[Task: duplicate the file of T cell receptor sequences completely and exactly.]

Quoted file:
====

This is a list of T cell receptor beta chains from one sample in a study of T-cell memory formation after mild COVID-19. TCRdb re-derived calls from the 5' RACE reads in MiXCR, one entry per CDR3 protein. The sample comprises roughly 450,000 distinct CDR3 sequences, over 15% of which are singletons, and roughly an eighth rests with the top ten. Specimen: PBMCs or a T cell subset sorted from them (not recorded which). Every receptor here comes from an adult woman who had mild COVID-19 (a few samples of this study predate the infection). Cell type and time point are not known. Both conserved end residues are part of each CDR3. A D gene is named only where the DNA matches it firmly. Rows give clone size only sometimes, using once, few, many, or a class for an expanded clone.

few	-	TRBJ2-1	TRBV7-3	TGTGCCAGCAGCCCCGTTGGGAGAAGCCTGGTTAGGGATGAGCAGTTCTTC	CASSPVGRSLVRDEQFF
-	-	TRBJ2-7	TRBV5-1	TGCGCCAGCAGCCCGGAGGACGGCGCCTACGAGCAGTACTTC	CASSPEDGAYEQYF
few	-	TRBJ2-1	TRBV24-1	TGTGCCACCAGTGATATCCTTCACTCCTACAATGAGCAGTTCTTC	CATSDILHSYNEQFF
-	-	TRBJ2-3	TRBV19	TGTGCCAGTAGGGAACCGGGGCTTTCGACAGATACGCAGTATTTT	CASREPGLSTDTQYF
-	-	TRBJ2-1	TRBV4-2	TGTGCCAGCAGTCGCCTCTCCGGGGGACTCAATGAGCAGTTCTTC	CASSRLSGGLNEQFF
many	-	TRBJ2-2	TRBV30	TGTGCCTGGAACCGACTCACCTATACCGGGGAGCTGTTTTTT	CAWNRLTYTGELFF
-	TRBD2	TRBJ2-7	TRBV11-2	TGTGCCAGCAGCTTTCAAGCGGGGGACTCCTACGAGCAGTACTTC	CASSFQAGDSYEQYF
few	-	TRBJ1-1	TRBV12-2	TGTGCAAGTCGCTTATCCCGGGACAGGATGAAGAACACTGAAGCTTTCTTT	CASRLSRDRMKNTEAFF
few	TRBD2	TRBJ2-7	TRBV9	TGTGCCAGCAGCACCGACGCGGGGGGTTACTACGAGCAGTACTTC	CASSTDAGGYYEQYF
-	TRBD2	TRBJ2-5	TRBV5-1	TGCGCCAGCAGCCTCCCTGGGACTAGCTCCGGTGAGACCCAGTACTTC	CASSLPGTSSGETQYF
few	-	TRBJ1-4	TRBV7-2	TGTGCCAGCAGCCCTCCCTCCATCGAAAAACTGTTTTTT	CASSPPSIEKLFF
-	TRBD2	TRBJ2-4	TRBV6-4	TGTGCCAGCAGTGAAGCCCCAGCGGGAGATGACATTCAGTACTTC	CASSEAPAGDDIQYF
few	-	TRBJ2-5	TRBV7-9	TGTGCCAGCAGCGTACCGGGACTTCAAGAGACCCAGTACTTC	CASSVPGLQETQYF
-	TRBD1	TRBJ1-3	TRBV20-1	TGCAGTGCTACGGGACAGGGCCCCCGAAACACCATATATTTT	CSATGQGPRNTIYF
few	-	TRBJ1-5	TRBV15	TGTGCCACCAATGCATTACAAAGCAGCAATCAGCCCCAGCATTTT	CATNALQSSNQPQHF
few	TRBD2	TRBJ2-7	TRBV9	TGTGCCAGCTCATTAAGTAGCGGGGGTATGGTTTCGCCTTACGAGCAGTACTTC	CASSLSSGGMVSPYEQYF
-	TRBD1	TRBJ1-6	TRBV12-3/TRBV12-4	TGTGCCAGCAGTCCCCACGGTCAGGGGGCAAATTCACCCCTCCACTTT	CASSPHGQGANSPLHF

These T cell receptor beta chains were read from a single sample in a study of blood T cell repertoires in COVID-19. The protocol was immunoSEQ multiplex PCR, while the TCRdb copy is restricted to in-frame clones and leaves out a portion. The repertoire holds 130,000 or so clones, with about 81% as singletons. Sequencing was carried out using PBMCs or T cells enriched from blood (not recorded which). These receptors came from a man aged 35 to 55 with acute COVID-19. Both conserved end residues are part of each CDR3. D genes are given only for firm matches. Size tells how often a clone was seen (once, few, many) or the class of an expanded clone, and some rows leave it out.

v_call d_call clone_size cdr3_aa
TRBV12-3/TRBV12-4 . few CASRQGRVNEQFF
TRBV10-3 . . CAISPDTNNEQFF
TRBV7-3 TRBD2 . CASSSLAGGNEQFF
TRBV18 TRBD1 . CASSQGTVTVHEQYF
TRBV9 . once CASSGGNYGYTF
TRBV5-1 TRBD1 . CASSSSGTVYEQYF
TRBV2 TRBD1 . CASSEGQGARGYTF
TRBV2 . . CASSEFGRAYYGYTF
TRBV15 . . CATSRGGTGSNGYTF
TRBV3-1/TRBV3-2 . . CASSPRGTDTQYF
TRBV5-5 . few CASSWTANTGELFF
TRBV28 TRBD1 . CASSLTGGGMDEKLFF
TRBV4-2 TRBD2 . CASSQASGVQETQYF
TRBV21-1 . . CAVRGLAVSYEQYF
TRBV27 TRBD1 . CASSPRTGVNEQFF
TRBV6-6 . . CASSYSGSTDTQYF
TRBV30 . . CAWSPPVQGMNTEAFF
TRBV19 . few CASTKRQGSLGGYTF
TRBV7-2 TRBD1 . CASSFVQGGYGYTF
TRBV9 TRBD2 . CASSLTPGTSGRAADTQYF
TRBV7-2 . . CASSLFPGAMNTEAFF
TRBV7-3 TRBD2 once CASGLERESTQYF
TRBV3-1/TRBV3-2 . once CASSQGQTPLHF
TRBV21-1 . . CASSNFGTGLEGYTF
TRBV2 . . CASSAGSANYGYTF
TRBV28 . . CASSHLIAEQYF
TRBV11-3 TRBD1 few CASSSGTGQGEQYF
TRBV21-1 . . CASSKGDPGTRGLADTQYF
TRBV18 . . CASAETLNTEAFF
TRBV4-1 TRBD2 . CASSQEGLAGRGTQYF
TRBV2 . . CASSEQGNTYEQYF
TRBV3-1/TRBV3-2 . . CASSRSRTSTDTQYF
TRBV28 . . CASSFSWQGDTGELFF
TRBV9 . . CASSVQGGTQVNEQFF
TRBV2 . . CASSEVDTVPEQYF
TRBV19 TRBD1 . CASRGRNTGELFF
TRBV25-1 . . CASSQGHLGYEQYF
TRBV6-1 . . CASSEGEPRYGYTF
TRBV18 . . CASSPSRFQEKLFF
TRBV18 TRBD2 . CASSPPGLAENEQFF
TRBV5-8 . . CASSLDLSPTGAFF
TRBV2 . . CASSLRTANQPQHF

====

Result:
This is a list of T cell receptor beta chains from one sample in a study of T-cell memory formation after mild COVID-19. TCRdb re-derived calls from the 5' RACE reads in MiXCR, one entry per CDR3 protein. The sample comprises roughly 450,000 distinct CDR3 sequences, over 15% of which are singletons, and roughly an eighth rests with the top ten. Specimen: PBMCs or a T cell subset sorted from them (not recorded which). Every receptor here comes from an adult woman who had mild COVID-19 (a few samples of this study predate the infection). Cell type and time point are not known. Both conserved end residues are part of each CDR3. A D gene is named only where the DNA matches it firmly. Rows give clone size only sometimes, using once, few, many, or a class for an expanded clone.

few	-	TRBJ2-1	TRBV7-3	TGTGCCAGCAGCCCCGTTGGGAGAAGCCTGGTTAGGGATGAGCAGTTCTTC	CASSPVGRSLVRDEQFF
-	-	TRBJ2-7	TRBV5-1	TGCGCCAGCAGCCCGGAGGACGGCGCCTACGAGCAGTACTTC	CASSPEDGAYEQYF
few	-	TRBJ2-1	TRBV24-1	TGTGCCACCAGTGATATCCTTCACTCCTACAATGAGCAGTTCTTC	CATSDILHSYNEQFF
-	-	TRBJ2-3	TRBV19	TGTGCCAGTAGGGAACCGGGGCTTTCGACAGATACGCAGTATTTT	CASREPGLSTDTQYF
-	-	TRBJ2-1	TRBV4-2	TGTGCCAGCAGTCGCCTCTCCGGGGGACTCAATGAGCAGTTCTTC	CASSRLSGGLNEQFF
many	-	TRBJ2-2	TRBV30	TGTGCCTGGAACCGACTCACCTATACCGGGGAGCTGTTTTTT	CAWNRLTYTGELFF
-	TRBD2	TRBJ2-7	TRBV11-2	TGTGCCAGCAGCTTTCAAGCGGGGGACTCCTACGAGCAGTACTTC	CASSFQAGDSYEQYF
few	-	TRBJ1-1	TRBV12-2	TGTGCAAGTCGCTTATCCCGGGACAGGATGAAGAACACTGAAGCTTTCTTT	CASRLSRDRMKNTEAFF
few	TRBD2	TRBJ2-7	TRBV9	TGTGCCAGCAGCACCGACGCGGGGGGTTACTACGAGCAGTACTTC	CASSTDAGGYYEQYF
-	TRBD2	TRBJ2-5	TRBV5-1	TGCGCCAGCAGCCTCCCTGGGACTAGCTCCGGTGAGACCCAGTACTTC	CASSLPGTSSGETQYF
few	-	TRBJ1-4	TRBV7-2	TGTGCCAGCAGCCCTCCCTCCATCGAAAAACTGTTTTTT	CASSPPSIEKLFF
-	TRBD2	TRBJ2-4	TRBV6-4	TGTGCCAGCAGTGAAGCCCCAGCGGGAGATGACATTCAGTACTTC	CASSEAPAGDDIQYF
few	-	TRBJ2-5	TRBV7-9	TGTGCCAGCAGCGTACCGGGACTTCAAGAGACCCAGTACTTC	CASSVPGLQETQYF
-	TRBD1	TRBJ1-3	TRBV20-1	TGCAGTGCTACGGGACAGGGCCCCCGAAACACCATATATTTT	CSATGQGPRNTIYF
few	-	TRBJ1-5	TRBV15	TGTGCCACCAATGCATTACAAAGCAGCAATCAGCCCCAGCATTTT	CATNALQSSNQPQHF
few	TRBD2	TRBJ2-7	TRBV9	TGTGCCAGCTCATTAAGTAGCGGGGGTATGGTTTCGCCTTACGAGCAGTACTTC	CASSLSSGGMVSPYEQYF
-	TRBD1	TRBJ1-6	TRBV12-3/TRBV12-4	TGTGCCAGCAGTCCCCACGGTCAGGGGGCAAATTCACCCCTCCACTTT	CASSPHGQGANSPLHF

These T cell receptor beta chains were read from a single sample in a study of blood T cell repertoires in COVID-19. The protocol was immunoSEQ multiplex PCR, while the TCRdb copy is restricted to in-frame clones and leaves out a portion. The repertoire holds 130,000 or so clones, with about 81% as singletons. Sequencing was carried out using PBMCs or T cells enriched from blood (not recorded which). These receptors came from a man aged 35 to 55 with acute COVID-19. Both conserved end residues are part of each CDR3. D genes are given only for firm matches. Size tells how often a clone was seen (once, few, many) or the class of an expanded clone, and some rows leave it out.

v_call d_call clone_size cdr3_aa
TRBV12-3/TRBV12-4 . few CASRQGRVNEQFF
TRBV10-3 . . CAISPDTNNEQFF
TRBV7-3 TRBD2 . CASSSLAGGNEQFF
TRBV18 TRBD1 . CASSQGTVTVHEQYF
TRBV9 . once CASSGGNYGYTF
TRBV5-1 TRBD1 . CASSSSGTVYEQYF
TRBV2 TRBD1 . CASSEGQGARGYTF
TRBV2 . . CASSEFGRAYYGYTF
TRBV15 . . CATSRGGTGSNGYTF
TRBV3-1/TRBV3-2 . . CASSPRGTDTQYF
TRBV5-5 . few CASSWTANTGELFF
TRBV28 TRBD1 . CASSLTGGGMDEKLFF
TRBV4-2 TRBD2 . CASSQASGVQETQYF
TRBV21-1 . . CAVRGLAVSYEQYF
TRBV27 TRBD1 . CASSPRTGVNEQFF
TRBV6-6 . . CASSYSGSTDTQYF
TRBV30 . . CAWSPPVQGMNTEAFF
TRBV19 . few CASTKRQGSLGGYTF
TRBV7-2 TRBD1 . CASSFVQGGYGYTF
TRBV9 TRBD2 . CASSLTPGTSGRAADTQYF
TRBV7-2 . . CASSLFPGAMNTEAFF
TRBV7-3 TRBD2 once CASGLERESTQYF
TRBV3-1/TRBV3-2 . once CASSQGQTPLHF
TRBV21-1 . . CASSNFGTGLEGYTF
TRBV2 . . CASSAGSANYGYTF
TRBV28 . . CASSHLIAEQYF
TRBV11-3 TRBD1 few CASSSGTGQGEQYF
TRBV21-1 . . CASSKGDPGTRGLADTQYF
TRBV18 . . CASAETLNTEAFF
TRBV4-1 TRBD2 . CASSQEGLAGRGTQYF
TRBV2 . . CASSEQGNTYEQYF
TRBV3-1/TRBV3-2 . . CASSRSRTSTDTQYF
TRBV28 . . CASSFSWQGDTGELFF
TRBV9 . . CASSVQGGTQVNEQFF
TRBV2 . . CASSEVDTVPEQYF
TRBV19 TRBD1 . CASRGRNTGELFF
TRBV25-1 . . CASSQGHLGYEQYF
TRBV6-1 . . CASSEGEPRYGYTF
TRBV18 . . CASSPSRFQEKLFF
TRBV18 TRBD2 . CASSPPGLAENEQFF
TRBV5-8 . . CASSLDLSPTGAFF
TRBV2 . . CASSLRTANQPQHF